Leaving Port Elizabeth involved a second set of emotional goodbyes. During my stay in Riemvasmaak, I spent about 5 nights per month in the “volunteer house” where a group of constantly shifting Dutch volunteers stayed. I had come to treasure my relationships with the Ready 4 Life (the NGO I worked with) volunteers almost as much as those in Riemvasmaak.
There were two other volunteers leaving the same day as me, so we did the South African thing and had a braai. It’s a nice “go to” tradition; you don’t have to wonder or worry about how to mark a special occasion. It’s standard: you braai.
We all stayed up late, ate a lot and drank a lot. The evening ended when the electricity went out while we played “Hearts.” In South Africa, you have to keep careful watch over your electricity meter, as it works on the debit system. You have to buy wattage in the form of vouchers at any supermarket. If you run out in the middle of the night, like we did, you’re out until the next morning when the store opens. An ancillary effect is that the alarm doesn’t function, another South African no-no.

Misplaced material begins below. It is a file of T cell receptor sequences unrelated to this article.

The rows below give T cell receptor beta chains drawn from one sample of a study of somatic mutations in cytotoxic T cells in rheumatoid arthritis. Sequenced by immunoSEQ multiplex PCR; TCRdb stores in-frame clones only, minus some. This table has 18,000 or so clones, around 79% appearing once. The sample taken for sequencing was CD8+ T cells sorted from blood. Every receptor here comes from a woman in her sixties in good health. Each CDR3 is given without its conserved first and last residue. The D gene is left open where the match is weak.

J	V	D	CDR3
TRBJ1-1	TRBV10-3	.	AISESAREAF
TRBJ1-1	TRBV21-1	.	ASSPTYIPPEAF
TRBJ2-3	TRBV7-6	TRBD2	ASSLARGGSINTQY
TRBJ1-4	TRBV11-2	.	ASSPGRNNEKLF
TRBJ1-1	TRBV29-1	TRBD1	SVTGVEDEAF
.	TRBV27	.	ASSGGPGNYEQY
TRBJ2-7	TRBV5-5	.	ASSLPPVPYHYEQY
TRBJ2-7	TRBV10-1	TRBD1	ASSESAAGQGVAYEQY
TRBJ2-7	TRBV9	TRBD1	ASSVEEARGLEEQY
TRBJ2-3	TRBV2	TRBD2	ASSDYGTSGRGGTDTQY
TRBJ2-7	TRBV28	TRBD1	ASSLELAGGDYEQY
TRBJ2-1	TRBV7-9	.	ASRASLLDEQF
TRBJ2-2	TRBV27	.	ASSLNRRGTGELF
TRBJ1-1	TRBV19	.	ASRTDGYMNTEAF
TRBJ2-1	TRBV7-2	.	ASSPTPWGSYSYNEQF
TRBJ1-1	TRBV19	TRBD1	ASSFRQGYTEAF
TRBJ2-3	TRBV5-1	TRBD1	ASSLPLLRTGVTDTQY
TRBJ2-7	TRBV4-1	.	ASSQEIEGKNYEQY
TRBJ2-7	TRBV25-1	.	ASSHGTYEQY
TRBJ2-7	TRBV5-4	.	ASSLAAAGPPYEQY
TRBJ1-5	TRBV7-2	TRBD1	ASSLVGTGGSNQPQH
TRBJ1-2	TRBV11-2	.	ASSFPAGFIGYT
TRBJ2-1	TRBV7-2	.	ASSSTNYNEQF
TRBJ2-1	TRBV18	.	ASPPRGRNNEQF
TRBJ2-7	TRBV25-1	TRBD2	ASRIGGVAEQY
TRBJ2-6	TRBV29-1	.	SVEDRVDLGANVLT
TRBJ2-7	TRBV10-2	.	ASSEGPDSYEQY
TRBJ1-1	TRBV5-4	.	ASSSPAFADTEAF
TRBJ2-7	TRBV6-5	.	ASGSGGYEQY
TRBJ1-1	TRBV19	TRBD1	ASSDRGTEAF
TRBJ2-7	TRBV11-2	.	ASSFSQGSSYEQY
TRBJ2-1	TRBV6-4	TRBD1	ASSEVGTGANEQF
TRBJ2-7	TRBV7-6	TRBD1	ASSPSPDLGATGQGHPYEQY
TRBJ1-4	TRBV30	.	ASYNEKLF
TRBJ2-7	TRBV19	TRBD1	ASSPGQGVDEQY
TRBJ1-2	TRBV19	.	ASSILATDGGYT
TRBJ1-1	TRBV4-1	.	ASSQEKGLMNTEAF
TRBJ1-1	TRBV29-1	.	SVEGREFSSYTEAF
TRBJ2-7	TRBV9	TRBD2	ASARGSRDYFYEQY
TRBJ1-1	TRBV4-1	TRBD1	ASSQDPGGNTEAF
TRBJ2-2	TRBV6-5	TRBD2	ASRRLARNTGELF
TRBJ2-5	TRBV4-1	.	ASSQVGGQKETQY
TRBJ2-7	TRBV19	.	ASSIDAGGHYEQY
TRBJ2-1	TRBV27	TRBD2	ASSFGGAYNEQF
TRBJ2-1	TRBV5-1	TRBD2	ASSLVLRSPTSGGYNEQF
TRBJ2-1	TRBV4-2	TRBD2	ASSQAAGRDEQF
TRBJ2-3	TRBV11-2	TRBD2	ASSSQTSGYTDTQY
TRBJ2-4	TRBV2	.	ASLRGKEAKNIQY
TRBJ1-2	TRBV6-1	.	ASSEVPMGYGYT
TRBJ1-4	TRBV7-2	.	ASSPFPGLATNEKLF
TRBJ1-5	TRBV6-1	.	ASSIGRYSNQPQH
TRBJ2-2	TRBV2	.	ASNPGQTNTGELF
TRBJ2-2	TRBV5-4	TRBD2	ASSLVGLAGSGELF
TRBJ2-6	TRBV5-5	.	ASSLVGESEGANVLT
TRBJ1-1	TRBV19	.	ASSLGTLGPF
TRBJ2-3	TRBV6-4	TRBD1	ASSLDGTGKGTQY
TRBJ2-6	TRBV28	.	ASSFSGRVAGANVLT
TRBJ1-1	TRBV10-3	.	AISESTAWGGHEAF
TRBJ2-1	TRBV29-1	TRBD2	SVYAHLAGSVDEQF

I gave everyone photos with a message written on the back. As I left, Frank told me, “You’ve made me change my mind about Americans. I used to hate them all.” It underscores the impact of meeting people and forming individual relationships.
Port Elizabeth will always hold a special place in my heart. It is a place of unique opportunities, if also anxiety over sharp changes of plan. Yet, everything that went awry turned out better than could possibly be expected. Without my car breaking down there on the way to Mozambique, I never would have spoken to the PE Rotary club. Without speaking to the PE Rotary Club, I would never have met Marieke. Without meeting Marieke, I never would have heard about Ready 4 Life. Without Ready 4 Life, I never would have had the opportunity to live in Riemvasmaak and become part of the community there.